Restrictions on the Jews of Kamenets Podol’skii were finally abolished in 1859. This led to a rapid increase in the size of the Jewish population from 4,629 Jews in 1847 to 16,211 (40% of the total population) in 1897. In 1857, all 67 city and district merchants in the first and second guilds and 933 of 943 merchants in the third guild were Jewish; 541 of 780 artisans were Jews, including all the town’s jewelers, watchmakers, and bookbinders.
In 1851, with the support of local maskilim, two Jewish crown schools of the first and second stage were established, where, among others, Avraham Gottlober and Sholem Yankev Abramovitsh (Mendele Moykher-Sforim) served as teachers. In the 1860s a private women’s school and Talmud Torah were opened. The local non-Jewish men’s gymnasium had 25 Jewish pupils in 1871 (6% of the total student body), while the women’s had 60 Jewish pupils in 1899 (15%). Jewish youth also studied in other public schools within the limits of a numerus clausus. The Kamenets Podol’skii Jewish community maintained a hospital with an almshouse and a soup kitchen. In 1910, the town had more than 30 synagogues and prayer houses, belonging to various artisan fraternities and Hasidic communities. In 1909, some Hasidic dynasties organized the Tif’eret Yisra’el yeshiva, which existed until 1917.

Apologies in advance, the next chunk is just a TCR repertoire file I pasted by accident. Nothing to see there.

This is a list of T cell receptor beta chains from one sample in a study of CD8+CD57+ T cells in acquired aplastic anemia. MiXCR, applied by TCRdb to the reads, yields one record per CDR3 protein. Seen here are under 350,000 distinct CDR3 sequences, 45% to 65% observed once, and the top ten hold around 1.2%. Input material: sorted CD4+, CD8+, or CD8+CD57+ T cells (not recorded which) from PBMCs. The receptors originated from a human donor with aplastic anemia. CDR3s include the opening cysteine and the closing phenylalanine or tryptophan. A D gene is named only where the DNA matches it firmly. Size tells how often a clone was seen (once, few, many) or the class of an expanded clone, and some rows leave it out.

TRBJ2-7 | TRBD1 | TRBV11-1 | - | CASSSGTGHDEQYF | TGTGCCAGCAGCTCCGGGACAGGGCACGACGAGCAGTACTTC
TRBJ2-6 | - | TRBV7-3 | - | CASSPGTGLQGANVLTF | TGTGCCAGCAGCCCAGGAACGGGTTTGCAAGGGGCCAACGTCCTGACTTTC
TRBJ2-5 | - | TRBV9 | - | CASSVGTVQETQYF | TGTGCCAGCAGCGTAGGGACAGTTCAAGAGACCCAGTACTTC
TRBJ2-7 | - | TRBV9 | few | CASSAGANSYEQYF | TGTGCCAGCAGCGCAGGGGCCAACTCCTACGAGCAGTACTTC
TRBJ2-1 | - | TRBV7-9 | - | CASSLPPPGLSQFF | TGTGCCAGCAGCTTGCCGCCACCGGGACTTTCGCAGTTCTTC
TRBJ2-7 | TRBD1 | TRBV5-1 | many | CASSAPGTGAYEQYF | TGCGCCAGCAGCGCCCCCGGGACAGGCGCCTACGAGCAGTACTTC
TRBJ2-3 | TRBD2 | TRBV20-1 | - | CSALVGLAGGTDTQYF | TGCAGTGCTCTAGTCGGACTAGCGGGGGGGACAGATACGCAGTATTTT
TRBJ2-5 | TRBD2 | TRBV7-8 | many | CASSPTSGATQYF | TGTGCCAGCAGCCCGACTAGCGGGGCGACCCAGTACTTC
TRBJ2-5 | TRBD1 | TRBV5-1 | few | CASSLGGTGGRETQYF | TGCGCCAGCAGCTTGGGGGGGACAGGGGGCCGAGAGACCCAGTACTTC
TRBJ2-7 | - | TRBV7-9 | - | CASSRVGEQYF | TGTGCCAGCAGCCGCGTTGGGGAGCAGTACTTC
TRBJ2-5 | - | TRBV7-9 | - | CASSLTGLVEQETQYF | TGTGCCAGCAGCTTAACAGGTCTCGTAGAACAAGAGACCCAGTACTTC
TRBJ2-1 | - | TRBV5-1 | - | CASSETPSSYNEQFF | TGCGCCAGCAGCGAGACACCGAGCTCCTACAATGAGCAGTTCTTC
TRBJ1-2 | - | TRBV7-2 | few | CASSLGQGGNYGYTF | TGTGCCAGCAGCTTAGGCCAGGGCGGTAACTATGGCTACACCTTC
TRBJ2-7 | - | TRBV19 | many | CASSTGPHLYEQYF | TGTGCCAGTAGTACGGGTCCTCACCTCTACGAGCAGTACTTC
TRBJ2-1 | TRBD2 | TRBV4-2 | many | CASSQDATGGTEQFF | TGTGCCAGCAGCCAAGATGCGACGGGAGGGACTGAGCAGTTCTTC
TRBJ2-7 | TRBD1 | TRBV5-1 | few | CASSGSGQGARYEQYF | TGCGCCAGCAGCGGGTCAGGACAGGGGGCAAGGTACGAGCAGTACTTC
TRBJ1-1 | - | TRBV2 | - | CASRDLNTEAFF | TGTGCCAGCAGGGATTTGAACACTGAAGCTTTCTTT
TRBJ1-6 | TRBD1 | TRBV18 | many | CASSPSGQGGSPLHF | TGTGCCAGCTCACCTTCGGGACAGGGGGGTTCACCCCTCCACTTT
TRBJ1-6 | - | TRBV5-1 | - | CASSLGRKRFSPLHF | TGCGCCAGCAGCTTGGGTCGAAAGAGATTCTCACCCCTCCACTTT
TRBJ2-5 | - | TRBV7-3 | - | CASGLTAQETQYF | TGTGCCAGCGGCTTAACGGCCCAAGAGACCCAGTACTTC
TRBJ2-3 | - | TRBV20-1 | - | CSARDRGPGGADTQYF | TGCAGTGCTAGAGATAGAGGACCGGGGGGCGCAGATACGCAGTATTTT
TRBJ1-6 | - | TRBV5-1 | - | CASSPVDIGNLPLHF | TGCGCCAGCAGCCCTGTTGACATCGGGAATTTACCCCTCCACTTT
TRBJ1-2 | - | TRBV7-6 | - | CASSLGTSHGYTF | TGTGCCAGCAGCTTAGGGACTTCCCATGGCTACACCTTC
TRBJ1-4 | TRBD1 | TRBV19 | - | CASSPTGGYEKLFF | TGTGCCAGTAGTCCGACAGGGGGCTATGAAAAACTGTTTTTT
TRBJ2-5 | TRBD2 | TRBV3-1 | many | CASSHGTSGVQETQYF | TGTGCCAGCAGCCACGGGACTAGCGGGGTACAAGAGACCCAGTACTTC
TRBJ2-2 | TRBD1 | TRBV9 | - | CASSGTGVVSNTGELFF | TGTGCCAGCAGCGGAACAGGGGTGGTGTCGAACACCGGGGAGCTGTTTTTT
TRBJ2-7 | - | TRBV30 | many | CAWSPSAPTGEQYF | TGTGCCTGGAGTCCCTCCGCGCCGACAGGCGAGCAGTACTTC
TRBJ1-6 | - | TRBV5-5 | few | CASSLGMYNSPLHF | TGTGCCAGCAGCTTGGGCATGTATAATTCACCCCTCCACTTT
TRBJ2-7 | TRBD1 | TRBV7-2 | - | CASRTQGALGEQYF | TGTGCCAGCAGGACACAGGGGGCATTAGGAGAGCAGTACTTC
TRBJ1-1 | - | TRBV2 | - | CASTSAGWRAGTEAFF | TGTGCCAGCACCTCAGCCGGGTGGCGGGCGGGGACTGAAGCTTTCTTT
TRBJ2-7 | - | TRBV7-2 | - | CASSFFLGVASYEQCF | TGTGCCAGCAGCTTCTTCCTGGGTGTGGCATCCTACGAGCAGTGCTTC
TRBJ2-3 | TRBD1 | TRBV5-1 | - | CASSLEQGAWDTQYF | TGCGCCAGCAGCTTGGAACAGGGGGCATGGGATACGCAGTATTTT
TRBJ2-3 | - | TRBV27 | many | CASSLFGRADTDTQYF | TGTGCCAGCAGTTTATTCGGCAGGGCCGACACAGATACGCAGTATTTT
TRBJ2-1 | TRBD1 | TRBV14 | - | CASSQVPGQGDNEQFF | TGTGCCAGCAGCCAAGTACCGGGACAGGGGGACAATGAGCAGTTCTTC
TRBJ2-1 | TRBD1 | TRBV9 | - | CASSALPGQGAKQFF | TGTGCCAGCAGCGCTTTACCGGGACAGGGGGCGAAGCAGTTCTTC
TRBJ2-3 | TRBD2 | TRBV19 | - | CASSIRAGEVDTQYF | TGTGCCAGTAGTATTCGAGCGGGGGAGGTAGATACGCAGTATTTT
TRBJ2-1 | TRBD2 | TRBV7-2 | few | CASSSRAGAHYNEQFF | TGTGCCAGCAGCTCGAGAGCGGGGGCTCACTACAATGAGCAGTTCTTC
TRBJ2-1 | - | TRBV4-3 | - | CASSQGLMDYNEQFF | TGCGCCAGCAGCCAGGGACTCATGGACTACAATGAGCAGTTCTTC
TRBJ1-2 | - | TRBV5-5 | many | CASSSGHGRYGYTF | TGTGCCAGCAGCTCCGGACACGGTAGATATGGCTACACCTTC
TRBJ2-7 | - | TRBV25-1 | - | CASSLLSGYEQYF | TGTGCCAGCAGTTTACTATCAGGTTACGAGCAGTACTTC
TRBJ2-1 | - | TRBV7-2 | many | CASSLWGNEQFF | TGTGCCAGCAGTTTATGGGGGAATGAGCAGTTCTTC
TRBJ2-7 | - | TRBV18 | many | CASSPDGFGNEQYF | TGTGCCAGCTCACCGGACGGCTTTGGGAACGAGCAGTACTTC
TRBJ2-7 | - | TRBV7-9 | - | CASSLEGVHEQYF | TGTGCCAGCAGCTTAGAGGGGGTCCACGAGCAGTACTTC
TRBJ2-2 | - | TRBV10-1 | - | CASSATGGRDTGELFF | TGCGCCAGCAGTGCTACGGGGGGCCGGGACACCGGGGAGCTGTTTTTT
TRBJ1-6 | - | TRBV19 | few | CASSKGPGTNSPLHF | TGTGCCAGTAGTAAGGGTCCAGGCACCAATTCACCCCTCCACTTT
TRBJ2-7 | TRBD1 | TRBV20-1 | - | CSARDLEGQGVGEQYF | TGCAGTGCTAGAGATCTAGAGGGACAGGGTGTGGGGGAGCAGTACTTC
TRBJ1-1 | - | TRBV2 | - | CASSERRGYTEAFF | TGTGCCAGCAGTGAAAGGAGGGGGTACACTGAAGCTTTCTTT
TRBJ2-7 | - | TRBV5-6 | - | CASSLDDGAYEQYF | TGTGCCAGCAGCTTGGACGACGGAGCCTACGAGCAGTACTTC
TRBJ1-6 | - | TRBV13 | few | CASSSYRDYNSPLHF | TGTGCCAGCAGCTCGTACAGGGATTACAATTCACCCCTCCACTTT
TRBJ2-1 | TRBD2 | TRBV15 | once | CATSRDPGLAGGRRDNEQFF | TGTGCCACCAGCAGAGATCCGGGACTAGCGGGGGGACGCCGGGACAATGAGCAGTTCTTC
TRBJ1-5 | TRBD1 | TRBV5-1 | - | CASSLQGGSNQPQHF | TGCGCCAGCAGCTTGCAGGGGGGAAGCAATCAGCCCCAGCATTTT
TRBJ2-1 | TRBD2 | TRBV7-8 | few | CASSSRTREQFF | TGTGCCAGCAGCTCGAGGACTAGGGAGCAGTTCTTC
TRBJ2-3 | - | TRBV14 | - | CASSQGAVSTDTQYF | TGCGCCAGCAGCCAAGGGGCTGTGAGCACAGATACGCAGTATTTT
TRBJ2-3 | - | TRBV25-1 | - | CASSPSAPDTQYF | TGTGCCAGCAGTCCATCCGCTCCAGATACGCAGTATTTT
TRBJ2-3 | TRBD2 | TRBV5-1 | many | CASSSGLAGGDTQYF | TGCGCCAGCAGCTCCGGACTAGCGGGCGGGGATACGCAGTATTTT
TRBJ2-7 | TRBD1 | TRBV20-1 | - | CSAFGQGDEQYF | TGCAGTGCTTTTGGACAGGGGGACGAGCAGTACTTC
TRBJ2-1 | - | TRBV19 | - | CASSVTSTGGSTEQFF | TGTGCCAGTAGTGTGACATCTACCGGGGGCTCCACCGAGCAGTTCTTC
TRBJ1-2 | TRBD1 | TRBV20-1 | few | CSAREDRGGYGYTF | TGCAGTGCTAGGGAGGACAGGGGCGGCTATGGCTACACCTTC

In the mid-1880s, a Ḥoveve Tsiyon circle was formed, and by the end of the nineteenth century Kamenets-Podol’skii had become the center of the Zionist movement in the region, hosting a first regional conference in 1902. In 1905, the activities of such political parties as the Bund and Po‘ale Tsiyon began to grow. The Tse‘ire Tsiyon (Zionist Youth) organization was also established.
Table: The Jewish Population of Kam’ianets’-Podil’s’kyi
In 1905 and 1914, authorities in Kamenets Podol’skii succeeded in quashing pogroms at their inception. During the Civil War (1919–1920), however, approximately 100 Jews were killed in pogroms. From June to November 1919, Kam’ianets’-Podil’s’kyi served as the capital of the Ukrainian People’s Republic. A Jewish delegation, after expressing support for the ruling directorate, called on the president, Symon Petliura, to take firm measures against pogroms.
By the end of 1920, the Soviet government had taken over Kamenets Podol’skii. From 1923—with support from Evobshchestkom (the Jewish Public Committee to Aid Victims of the War and Pogroms), ORT, and OPE—three Jewish schools were established. From 1921 to 1928, the local chapter of the Kultur-lige published books in Yiddish. Despite persecution from the government, Zionist groups remained active until 1926. In the mid-1930s, all Jewish schools were closed, as was the House of Jewish Culture, with its drama studio. The 15 synagogues and prayer houses were closed after 1936, though synagogue officials managed to conceal some 30 Torah scrolls, which survived the Holocaust and were later used by clandestine religious communities.